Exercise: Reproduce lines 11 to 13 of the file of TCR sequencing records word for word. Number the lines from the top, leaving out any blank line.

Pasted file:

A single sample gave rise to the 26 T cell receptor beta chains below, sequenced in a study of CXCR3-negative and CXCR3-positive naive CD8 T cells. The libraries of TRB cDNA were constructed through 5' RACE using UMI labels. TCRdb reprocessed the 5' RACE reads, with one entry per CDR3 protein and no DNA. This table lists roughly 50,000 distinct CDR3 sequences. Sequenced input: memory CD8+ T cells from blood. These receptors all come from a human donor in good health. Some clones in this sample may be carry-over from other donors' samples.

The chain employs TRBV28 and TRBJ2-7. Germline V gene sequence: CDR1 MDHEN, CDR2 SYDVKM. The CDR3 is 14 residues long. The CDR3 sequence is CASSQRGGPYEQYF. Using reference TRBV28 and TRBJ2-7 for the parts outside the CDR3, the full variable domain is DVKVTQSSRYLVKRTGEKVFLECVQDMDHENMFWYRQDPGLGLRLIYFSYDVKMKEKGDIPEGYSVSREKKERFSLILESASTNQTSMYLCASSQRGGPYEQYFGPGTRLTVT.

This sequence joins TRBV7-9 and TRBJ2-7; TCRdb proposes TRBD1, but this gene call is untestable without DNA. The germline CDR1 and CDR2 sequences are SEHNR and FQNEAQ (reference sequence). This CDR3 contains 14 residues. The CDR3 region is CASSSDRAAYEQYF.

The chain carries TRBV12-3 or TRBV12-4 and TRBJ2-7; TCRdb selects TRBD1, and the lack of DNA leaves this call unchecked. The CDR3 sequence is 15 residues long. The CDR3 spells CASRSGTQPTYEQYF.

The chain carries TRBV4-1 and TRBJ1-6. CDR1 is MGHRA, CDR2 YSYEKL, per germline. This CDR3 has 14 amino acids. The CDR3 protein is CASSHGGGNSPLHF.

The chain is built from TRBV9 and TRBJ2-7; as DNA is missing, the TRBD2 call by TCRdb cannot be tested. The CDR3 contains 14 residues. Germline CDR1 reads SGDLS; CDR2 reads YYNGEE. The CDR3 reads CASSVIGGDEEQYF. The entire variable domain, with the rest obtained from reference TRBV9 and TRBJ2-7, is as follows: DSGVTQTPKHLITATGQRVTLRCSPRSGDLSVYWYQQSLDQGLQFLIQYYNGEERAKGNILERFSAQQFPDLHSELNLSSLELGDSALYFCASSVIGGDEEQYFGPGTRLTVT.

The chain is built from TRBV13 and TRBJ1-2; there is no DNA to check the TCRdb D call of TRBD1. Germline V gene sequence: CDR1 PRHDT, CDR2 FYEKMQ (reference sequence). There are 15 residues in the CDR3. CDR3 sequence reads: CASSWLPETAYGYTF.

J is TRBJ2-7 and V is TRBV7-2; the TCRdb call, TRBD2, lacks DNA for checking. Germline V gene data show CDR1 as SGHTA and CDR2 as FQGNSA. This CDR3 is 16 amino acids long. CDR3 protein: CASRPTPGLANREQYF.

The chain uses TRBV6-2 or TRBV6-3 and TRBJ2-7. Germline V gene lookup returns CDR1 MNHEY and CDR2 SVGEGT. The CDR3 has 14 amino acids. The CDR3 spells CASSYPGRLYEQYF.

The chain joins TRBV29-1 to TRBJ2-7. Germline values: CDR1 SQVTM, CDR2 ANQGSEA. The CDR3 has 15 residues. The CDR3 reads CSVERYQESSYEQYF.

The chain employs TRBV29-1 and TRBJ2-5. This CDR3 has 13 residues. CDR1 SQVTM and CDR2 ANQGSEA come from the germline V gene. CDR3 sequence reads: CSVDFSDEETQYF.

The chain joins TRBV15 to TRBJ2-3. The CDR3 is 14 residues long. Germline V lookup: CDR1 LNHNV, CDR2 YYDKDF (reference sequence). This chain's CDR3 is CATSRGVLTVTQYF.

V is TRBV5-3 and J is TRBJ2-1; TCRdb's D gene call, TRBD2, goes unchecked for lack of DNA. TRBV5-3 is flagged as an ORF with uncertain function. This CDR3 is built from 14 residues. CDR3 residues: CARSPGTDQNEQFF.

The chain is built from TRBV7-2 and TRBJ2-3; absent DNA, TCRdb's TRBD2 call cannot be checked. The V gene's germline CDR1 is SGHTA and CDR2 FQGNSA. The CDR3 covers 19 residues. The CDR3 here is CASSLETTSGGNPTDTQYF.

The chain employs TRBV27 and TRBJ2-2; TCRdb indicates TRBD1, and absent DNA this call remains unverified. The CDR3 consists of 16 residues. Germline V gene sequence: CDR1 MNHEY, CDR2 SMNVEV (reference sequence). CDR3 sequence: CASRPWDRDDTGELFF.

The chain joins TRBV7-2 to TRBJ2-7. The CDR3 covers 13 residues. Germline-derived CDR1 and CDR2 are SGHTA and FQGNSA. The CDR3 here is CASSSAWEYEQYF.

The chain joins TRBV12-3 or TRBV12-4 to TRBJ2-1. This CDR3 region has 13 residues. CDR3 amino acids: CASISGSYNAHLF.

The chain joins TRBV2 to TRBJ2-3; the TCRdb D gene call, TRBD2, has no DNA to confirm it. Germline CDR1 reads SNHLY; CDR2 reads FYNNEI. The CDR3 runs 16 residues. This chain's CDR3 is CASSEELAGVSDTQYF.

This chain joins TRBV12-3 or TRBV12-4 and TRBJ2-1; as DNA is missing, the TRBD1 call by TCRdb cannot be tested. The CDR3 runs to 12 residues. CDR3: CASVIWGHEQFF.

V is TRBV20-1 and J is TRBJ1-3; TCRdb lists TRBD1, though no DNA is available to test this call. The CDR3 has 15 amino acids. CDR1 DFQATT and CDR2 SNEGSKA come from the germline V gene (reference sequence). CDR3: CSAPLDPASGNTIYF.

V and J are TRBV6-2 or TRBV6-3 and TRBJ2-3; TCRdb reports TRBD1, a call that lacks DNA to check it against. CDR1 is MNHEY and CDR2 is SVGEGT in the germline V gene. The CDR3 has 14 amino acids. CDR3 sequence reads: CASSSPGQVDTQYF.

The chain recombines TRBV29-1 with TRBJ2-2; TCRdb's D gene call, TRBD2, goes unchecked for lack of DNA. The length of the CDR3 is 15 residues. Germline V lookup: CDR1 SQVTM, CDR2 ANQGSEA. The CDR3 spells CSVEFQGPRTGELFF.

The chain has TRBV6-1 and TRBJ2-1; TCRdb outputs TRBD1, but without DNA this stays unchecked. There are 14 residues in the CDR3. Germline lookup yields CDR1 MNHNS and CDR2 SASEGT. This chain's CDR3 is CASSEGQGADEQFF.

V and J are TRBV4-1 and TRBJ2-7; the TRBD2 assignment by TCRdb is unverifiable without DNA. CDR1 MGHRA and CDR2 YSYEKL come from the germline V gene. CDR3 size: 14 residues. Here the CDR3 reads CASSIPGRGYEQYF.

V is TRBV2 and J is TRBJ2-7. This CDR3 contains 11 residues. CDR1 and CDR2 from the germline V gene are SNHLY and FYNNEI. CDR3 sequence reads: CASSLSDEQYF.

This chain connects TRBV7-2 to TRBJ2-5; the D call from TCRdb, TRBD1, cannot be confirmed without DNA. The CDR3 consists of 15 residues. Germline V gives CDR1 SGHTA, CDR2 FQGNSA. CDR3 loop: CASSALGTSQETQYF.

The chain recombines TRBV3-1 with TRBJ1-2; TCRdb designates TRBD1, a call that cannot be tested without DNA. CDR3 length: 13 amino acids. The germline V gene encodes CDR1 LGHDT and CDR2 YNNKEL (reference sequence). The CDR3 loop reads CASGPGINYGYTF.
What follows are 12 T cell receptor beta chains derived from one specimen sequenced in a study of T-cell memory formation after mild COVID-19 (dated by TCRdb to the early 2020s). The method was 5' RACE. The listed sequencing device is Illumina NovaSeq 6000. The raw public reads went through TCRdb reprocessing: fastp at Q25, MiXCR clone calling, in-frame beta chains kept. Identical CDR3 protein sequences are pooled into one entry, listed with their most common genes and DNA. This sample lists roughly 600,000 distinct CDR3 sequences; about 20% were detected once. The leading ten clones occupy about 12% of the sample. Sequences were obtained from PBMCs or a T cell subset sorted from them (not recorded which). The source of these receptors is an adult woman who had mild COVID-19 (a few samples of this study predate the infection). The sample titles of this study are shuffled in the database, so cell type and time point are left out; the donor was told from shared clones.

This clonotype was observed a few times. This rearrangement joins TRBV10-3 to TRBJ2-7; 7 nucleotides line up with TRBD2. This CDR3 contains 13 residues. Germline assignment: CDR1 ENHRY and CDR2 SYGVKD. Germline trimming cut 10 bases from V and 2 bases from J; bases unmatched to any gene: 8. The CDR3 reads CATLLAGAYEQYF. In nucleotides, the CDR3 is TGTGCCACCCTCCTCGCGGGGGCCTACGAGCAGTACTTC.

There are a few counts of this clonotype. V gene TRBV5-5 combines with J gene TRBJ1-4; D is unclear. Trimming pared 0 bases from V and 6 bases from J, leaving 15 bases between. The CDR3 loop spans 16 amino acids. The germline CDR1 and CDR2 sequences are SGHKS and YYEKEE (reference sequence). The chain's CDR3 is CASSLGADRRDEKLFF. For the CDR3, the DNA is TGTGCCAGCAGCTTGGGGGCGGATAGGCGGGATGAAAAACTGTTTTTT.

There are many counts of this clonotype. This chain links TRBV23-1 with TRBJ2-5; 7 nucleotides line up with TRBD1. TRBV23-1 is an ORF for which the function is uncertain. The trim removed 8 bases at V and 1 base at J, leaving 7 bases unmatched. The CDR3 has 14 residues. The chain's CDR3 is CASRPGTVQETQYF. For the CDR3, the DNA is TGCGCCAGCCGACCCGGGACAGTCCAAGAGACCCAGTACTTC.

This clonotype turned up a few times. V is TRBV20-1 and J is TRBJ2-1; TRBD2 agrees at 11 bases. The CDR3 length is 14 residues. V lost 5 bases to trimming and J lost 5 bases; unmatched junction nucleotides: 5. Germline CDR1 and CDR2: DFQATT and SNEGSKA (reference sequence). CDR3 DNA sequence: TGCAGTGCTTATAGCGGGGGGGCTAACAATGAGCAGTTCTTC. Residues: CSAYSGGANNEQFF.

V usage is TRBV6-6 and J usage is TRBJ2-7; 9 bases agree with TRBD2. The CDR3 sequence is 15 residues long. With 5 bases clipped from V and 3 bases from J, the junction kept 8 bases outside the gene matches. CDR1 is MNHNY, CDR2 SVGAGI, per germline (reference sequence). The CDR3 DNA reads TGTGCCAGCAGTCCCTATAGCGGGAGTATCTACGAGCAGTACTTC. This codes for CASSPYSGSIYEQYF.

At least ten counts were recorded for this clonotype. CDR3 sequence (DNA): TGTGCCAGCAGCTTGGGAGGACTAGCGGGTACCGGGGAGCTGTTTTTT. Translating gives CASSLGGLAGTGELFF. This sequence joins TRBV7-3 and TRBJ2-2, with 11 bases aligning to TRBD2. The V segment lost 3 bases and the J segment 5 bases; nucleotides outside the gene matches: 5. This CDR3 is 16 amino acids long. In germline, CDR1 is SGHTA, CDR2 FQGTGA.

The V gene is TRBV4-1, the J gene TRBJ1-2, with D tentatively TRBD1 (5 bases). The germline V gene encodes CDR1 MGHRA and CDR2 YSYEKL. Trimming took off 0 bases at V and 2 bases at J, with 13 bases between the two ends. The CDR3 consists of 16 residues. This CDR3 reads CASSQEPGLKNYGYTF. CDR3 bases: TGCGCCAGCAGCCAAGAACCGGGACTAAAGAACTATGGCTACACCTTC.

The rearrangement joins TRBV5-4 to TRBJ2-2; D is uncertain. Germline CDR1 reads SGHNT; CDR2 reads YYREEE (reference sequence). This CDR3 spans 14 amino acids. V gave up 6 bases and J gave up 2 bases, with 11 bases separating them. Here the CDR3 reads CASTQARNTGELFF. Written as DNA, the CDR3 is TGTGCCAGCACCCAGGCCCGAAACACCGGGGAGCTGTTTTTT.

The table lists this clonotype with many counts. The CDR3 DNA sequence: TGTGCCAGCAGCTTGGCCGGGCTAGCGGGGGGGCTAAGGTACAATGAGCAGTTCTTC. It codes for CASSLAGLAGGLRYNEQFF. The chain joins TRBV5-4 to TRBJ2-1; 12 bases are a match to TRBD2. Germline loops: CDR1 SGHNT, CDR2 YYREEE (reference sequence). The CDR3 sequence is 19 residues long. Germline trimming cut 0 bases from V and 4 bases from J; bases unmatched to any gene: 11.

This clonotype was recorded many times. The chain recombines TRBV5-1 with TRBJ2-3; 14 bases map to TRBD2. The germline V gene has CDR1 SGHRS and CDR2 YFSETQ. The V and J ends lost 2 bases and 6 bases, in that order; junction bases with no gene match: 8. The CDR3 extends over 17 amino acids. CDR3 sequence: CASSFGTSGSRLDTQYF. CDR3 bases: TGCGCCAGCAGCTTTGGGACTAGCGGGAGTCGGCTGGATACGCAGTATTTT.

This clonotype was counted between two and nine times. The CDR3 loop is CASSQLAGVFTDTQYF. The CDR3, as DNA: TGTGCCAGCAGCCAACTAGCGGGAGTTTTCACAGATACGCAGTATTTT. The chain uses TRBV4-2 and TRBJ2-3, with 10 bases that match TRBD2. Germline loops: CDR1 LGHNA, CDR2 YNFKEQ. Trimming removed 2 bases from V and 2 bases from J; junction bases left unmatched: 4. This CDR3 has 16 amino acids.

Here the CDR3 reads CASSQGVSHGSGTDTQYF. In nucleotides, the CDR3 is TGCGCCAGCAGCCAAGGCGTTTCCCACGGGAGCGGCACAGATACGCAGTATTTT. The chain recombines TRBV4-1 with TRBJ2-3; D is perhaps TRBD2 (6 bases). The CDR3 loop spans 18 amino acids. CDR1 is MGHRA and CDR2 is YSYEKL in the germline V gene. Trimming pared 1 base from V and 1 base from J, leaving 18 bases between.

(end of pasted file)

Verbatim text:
The chain employs TRBV29-1 and TRBJ2-5. This CDR3 has 13 residues. CDR1 SQVTM and CDR2 ANQGSEA come from the germline V gene. CDR3 sequence reads: CSVDFSDEETQYF.

The chain joins TRBV15 to TRBJ2-3. The CDR3 is 14 residues long. Germline V lookup: CDR1 LNHNV, CDR2 YYDKDF (reference sequence). This chain's CDR3 is CATSRGVLTVTQYF.

V is TRBV5-3 and J is TRBJ2-1; TCRdb's D gene call, TRBD2, goes unchecked for lack of DNA. TRBV5-3 is flagged as an ORF with uncertain function. This CDR3 is built from 14 residues. CDR3 residues: CARSPGTDQNEQFF.